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Recent advancements in femtosecond lasers

Ekspla’s FemtoLux 30 laser

Ekspla’s FemtoLux 30 laser can be equipped with the new Active Fiber Loop technology to offer versatile GHz burst generation

Deividas Andriukaitis and Tadas Bartulevičius, of Ekspla, share how new Active Fiber Loop technology offers GHz burst generation that makes femtosecond lasers more versatile than ever

Ultrafast lasers have demonstrated remarkable superiority in material micromachining. In particular, femtosecond lasers are highly valued in micromachining applications that require exceptional process quality. Their ultrashort pulse duration enables them to avoid the formation of heat-affected zones, meeting high-quality requirements [1]. However, achieving the best quality requires the precise optimisation of laser parameters. Considering the diverse range of materials used in industrial processing, the femtosecond laser must offer a flexible parameter range to be well-suited for various industrial applications.

Flexibility in GHz burst generation

Nowadays, there is a wide variety of ultrafast lasers available, offering different operation modes, with the most common being the single-pulse mode. These lasers produce kHz-MHz pulse repetition rates and are extensively used in micromachining tasks, however, one of their drawbacks is the throughput. To address this, researchers have explored the concept of grouping single pulses into packets with repetition rates in the MHz/GHz range.

While some publications have presented the usage of bursts to increase ablation efficiency, further research is still needed to fully understand their potential benefits [2,3]. Currently, the ultrafast laser market mainly provides MHz, short GHz (up to twenty pulses), or long GHz (up to thousands of pulses) bursts. One of the main bottlenecks in conducting comprehensive burst research is the limited availability of laser sources offering a wide range of burst configurations.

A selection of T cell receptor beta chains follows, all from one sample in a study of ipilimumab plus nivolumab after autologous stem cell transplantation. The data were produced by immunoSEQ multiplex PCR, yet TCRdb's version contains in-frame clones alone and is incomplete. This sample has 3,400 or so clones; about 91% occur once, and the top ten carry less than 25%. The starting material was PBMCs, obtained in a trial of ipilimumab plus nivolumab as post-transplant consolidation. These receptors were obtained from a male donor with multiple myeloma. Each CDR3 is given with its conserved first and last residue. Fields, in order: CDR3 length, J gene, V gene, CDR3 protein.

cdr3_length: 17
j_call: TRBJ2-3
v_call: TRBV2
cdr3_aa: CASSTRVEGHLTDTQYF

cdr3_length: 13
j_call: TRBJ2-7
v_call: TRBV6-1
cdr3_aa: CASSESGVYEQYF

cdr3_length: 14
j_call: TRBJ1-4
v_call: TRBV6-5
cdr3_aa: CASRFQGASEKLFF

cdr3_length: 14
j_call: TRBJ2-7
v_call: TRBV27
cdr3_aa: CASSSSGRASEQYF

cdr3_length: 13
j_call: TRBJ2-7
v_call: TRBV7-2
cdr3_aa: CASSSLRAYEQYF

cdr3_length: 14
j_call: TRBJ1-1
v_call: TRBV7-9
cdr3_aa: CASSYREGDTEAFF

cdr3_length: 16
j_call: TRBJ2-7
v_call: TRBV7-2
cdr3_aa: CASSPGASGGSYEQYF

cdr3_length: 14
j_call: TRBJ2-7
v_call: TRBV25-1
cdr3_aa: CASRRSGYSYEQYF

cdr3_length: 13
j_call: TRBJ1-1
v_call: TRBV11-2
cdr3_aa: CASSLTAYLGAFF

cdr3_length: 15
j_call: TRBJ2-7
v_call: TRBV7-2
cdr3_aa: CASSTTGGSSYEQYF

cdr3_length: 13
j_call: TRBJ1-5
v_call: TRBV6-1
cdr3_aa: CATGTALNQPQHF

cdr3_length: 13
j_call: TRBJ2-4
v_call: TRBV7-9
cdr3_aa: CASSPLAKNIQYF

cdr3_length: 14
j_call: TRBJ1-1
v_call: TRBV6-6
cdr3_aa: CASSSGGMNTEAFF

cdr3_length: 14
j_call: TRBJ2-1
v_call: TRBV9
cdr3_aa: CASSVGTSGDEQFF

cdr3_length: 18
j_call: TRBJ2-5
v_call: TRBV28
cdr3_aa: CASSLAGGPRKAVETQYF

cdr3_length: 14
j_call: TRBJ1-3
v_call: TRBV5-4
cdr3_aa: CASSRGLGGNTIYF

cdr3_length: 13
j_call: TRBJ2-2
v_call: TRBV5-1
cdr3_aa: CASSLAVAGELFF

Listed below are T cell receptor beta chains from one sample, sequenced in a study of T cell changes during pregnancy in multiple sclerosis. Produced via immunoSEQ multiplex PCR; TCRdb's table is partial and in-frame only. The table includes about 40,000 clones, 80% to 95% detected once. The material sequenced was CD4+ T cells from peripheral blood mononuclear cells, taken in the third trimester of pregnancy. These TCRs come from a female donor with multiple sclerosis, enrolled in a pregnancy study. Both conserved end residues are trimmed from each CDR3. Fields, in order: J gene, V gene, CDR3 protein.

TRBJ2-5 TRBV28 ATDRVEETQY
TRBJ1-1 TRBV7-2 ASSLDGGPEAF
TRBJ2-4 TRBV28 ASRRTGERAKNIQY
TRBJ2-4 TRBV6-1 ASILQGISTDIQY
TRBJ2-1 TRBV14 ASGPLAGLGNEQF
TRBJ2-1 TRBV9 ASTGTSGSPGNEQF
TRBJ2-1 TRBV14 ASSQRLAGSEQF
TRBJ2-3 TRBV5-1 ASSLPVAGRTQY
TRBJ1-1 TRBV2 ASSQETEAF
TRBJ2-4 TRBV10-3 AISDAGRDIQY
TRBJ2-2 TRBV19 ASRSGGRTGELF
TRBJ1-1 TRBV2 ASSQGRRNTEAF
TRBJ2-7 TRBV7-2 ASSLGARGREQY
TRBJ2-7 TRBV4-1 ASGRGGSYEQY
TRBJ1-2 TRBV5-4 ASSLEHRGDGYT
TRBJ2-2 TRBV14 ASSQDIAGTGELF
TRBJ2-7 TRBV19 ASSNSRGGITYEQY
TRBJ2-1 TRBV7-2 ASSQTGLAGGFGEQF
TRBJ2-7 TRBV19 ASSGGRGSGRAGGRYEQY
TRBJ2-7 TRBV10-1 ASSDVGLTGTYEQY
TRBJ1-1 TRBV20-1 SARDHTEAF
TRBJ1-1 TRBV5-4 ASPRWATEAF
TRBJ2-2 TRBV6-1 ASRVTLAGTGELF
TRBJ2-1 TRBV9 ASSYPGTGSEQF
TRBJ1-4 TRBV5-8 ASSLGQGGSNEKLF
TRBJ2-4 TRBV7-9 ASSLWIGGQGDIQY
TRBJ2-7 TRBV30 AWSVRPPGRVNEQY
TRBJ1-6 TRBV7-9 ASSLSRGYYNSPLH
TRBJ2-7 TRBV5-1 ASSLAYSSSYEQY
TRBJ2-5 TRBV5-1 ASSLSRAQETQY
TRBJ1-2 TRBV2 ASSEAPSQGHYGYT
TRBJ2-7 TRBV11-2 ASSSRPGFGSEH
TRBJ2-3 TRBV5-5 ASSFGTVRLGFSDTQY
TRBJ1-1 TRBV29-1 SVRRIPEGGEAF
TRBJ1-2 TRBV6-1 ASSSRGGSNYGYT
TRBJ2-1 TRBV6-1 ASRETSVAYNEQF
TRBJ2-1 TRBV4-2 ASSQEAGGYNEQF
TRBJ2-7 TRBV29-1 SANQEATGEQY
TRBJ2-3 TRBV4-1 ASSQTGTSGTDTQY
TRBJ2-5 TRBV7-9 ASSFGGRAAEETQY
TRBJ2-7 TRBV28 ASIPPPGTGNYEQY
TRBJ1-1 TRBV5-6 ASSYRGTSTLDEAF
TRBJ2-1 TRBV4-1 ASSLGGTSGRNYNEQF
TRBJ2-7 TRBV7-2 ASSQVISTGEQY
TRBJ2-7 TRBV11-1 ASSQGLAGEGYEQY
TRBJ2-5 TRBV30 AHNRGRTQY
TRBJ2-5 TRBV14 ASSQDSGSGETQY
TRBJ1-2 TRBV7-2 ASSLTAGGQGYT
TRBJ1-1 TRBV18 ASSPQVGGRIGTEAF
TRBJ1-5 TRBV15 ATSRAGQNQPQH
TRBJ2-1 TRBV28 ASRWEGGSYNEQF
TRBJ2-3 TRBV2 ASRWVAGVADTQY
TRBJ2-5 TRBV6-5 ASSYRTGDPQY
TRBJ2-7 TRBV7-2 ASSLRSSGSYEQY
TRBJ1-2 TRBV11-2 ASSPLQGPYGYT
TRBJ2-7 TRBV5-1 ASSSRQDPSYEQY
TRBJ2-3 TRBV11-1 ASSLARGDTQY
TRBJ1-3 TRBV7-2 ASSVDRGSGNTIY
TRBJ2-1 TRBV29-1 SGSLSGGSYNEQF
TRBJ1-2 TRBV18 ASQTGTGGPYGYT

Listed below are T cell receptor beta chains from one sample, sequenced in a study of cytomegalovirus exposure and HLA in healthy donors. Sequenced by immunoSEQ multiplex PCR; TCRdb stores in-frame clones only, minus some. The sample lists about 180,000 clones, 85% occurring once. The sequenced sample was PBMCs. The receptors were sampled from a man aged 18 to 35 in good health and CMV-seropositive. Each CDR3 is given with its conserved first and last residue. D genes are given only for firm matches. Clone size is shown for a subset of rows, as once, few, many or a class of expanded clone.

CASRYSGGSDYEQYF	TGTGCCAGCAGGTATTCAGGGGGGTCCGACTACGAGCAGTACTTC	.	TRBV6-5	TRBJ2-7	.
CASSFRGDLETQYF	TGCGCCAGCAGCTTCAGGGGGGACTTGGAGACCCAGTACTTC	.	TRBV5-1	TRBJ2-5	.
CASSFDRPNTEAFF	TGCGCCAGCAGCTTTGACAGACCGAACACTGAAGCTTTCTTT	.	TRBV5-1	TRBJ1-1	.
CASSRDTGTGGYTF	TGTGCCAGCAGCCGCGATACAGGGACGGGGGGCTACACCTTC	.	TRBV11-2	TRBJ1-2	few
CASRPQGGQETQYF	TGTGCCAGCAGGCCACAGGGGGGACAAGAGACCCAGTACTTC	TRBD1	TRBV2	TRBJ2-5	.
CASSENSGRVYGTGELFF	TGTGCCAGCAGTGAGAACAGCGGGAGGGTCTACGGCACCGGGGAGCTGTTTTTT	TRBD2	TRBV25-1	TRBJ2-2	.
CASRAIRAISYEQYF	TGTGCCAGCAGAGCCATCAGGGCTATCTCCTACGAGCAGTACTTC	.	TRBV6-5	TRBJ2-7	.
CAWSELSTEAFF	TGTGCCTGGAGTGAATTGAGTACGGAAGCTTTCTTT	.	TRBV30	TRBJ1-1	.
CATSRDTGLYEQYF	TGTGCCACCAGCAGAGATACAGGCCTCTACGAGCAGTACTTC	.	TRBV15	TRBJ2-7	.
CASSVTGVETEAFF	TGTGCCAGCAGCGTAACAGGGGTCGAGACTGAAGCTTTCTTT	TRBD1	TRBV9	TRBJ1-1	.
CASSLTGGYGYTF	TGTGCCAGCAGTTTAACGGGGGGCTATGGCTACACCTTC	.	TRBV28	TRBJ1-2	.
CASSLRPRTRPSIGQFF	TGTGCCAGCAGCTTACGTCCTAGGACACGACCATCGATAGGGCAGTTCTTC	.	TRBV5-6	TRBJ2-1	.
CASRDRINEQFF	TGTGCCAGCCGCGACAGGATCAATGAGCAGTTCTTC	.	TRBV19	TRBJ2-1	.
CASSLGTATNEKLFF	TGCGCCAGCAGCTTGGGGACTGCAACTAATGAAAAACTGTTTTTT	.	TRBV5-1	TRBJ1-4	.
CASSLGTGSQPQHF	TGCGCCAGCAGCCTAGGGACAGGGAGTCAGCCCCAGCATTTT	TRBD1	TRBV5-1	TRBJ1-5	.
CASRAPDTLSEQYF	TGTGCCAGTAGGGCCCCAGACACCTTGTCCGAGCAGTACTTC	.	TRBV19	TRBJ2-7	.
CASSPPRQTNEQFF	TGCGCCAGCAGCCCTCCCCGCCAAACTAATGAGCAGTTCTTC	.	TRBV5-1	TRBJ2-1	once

Ekspla’s engineers have approached this challenge by developing an all-in-fibre solution called Active Fiber Loop (AFL), the schematic setup of which is visualised in Figure 1.

Schematic setup of the Active Fiber Loop

Figure 1: Schematic setup of the Active Fiber Loop. AOM1-3 (acousto-optical modulators); FC (fibre coupler); CIRC (optical circulator); YDF (ytterbium-doped fibre); CFBG (chirped fibre Bragg grating); LD (single-mode laser diode); PF (passive optical fibre); IN1,2 (input ports); OUT1,2 (output ports)

It is composed of these main components: acousto-optical modulators (AOM) to select the number of pulses in the burst; ytterbium doped fibre (YDF) to compensate the round-trip loss, and chirped fibre Bragg grating (CFBG) to compensate the dispersion. The bursts are formed by splitting and delaying pulses from the MHz master oscillator in the loop. After each round-trip in the loop, the delayed replicas from previous cycles add to an undelayed replica of the next input pulse [4]. In such a way, it is possible to operate in three different regimes (as shown in Figure 2): MHz burst, short GHz burst (22-22 pulses), long GHz burst (44-1,100) and burst-in-burst (GHz bursts within MHz burst) regimes.

The different possible burst configurations offered by Ekpla’s FemtoLux 30 laser